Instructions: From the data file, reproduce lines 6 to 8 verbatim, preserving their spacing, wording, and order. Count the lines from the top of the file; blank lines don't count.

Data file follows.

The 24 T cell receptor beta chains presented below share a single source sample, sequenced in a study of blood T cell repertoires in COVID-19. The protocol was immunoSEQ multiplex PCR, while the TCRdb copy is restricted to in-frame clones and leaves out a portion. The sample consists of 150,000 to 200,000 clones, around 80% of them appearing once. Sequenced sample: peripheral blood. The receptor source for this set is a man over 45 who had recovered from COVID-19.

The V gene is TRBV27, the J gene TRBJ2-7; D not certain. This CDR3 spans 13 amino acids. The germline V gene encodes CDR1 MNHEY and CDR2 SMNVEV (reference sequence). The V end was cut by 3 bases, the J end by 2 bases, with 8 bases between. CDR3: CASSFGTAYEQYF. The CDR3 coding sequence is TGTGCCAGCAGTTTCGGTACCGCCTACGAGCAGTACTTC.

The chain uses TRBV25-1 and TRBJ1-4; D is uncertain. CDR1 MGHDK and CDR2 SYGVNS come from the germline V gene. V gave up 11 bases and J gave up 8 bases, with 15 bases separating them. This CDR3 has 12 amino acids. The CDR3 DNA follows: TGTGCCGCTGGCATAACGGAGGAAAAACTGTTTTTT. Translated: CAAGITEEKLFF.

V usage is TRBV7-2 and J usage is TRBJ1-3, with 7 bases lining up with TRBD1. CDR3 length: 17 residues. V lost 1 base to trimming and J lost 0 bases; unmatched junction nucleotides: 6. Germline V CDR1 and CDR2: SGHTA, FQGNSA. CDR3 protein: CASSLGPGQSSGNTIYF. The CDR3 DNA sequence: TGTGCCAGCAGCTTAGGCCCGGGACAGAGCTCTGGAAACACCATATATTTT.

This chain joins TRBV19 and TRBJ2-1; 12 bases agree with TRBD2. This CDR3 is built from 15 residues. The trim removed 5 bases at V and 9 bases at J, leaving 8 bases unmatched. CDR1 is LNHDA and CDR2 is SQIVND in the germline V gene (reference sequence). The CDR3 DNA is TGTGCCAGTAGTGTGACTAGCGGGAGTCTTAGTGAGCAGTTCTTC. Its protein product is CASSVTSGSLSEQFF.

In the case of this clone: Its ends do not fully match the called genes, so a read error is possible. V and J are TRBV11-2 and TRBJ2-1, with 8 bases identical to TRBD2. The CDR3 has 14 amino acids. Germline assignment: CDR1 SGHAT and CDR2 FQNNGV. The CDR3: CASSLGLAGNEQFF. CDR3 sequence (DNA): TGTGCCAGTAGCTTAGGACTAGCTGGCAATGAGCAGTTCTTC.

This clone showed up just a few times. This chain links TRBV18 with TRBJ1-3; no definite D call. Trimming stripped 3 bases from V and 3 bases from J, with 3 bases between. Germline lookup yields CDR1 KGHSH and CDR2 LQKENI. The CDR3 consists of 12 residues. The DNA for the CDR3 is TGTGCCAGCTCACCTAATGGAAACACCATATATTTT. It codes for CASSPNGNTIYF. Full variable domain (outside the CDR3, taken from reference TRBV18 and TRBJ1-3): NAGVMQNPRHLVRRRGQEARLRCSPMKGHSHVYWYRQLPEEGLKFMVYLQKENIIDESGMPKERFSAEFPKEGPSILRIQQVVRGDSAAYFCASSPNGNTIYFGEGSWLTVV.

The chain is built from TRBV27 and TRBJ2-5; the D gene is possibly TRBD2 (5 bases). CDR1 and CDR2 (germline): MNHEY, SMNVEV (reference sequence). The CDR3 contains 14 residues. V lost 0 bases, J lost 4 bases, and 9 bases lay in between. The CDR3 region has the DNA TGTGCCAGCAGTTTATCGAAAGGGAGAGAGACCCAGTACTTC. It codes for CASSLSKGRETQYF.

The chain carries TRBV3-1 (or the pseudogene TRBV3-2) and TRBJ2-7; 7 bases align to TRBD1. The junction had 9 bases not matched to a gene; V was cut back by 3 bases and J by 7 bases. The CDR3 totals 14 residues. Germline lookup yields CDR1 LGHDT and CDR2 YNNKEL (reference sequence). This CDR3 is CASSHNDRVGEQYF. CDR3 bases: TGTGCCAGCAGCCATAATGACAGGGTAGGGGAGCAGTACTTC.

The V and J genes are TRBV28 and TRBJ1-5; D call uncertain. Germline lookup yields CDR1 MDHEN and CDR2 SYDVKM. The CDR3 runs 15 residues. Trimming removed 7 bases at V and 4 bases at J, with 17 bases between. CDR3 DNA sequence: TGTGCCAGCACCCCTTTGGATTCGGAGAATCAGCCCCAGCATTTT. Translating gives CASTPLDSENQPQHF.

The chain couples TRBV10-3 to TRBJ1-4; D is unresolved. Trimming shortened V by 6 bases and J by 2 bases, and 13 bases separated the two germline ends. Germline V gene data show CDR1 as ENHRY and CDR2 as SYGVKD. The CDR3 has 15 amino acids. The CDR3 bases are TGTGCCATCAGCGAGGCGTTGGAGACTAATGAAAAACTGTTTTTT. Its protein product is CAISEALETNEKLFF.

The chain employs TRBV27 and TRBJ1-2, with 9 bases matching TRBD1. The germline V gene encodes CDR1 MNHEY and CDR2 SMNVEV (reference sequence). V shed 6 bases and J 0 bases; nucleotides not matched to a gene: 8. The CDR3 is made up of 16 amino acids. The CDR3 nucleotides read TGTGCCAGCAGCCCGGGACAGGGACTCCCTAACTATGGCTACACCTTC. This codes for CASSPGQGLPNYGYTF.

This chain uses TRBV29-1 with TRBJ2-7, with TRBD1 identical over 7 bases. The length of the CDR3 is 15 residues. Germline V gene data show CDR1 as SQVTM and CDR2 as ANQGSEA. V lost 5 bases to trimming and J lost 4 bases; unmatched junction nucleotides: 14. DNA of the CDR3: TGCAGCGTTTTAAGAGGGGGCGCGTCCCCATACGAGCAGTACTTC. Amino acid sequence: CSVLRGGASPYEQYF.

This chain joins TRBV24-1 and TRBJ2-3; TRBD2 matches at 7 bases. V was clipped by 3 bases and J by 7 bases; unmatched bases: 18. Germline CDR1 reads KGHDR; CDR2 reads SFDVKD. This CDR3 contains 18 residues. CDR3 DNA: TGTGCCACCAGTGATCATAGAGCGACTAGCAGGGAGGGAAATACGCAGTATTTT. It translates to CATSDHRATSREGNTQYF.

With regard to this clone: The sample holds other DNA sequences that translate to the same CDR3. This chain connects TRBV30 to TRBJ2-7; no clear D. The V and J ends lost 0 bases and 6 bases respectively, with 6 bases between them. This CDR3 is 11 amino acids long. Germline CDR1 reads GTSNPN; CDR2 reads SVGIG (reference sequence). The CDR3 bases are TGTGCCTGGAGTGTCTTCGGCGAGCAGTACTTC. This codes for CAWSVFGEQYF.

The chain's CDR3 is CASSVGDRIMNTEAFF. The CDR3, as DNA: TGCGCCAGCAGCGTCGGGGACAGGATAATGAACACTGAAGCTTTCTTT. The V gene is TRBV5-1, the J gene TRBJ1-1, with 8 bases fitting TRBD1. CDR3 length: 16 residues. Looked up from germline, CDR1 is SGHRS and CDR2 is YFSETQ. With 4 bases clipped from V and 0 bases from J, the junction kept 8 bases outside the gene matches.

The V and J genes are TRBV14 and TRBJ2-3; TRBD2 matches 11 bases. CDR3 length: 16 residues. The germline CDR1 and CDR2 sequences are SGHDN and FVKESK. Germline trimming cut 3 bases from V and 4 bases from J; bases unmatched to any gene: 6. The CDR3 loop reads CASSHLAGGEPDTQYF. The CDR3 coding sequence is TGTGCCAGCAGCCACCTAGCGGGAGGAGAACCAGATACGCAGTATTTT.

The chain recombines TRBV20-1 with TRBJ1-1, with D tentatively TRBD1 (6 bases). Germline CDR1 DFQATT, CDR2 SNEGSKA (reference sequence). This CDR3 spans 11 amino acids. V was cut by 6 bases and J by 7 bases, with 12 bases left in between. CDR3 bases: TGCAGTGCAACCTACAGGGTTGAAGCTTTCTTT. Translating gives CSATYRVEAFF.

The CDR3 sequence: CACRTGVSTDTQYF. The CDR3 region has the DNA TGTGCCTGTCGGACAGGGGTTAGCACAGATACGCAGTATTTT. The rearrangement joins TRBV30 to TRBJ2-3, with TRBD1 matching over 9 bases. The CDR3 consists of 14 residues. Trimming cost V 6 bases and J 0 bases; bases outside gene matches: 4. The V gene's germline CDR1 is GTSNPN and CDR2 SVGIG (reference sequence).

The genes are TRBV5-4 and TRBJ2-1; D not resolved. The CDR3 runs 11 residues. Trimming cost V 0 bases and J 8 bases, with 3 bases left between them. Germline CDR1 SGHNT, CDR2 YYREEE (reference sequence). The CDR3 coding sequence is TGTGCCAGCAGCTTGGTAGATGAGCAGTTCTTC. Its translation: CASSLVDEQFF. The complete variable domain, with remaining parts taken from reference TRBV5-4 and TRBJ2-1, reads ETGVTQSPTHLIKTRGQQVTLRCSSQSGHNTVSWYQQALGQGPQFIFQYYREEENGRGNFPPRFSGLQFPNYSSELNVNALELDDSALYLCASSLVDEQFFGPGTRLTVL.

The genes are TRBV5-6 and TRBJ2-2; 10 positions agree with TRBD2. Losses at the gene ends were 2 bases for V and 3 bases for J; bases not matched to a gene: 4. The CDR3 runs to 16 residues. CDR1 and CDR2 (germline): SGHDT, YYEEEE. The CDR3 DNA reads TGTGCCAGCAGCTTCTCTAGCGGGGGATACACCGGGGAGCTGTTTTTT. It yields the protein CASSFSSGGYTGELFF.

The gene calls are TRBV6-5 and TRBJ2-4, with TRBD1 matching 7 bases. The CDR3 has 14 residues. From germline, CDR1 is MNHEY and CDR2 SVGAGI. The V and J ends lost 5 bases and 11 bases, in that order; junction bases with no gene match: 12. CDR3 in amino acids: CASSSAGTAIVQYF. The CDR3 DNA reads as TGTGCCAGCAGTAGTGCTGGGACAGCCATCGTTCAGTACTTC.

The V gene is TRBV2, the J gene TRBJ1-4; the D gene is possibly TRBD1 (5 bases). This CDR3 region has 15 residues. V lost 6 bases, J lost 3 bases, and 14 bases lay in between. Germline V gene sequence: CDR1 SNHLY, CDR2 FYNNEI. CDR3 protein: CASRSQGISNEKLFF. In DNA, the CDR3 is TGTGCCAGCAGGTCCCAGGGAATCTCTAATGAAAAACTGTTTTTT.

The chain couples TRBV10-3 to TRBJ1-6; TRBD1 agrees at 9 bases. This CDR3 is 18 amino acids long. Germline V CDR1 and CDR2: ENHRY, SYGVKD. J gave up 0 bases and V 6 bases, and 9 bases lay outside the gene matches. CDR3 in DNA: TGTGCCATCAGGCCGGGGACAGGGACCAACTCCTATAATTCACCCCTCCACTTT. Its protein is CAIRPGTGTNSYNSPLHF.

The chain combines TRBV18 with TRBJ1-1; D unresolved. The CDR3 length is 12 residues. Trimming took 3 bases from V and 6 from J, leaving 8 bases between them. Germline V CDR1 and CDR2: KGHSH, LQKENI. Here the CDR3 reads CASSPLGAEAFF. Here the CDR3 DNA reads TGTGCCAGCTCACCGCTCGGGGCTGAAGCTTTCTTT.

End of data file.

In the case of this clone: Its ends do not fully match the called genes, so a read error is possible. V and J are TRBV11-2 and TRBJ2-1, with 8 bases identical to TRBD2. The CDR3 has 14 amino acids. Germline assignment: CDR1 SGHAT and CDR2 FQNNGV. The CDR3: CASSLGLAGNEQFF. CDR3 sequence (DNA): TGTGCCAGTAGCTTAGGACTAGCTGGCAATGAGCAGTTCTTC.

This clone showed up just a few times. This chain links TRBV18 with TRBJ1-3; no definite D call. Trimming stripped 3 bases from V and 3 bases from J, with 3 bases between. Germline lookup yields CDR1 KGHSH and CDR2 LQKENI. The CDR3 consists of 12 residues. The DNA for the CDR3 is TGTGCCAGCTCACCTAATGGAAACACCATATATTTT. It codes for CASSPNGNTIYF. Full variable domain (outside the CDR3, taken from reference TRBV18 and TRBJ1-3): NAGVMQNPRHLVRRRGQEARLRCSPMKGHSHVYWYRQLPEEGLKFMVYLQKENIIDESGMPKERFSAEFPKEGPSILRIQQVVRGDSAAYFCASSPNGNTIYFGEGSWLTVV.

The chain is built from TRBV27 and TRBJ2-5; the D gene is possibly TRBD2 (5 bases). CDR1 and CDR2 (germline): MNHEY, SMNVEV (reference sequence). The CDR3 contains 14 residues. V lost 0 bases, J lost 4 bases, and 9 bases lay in between. The CDR3 region has the DNA TGTGCCAGCAGTTTATCGAAAGGGAGAGAGACCCAGTACTTC. It codes for CASSLSKGRETQYF.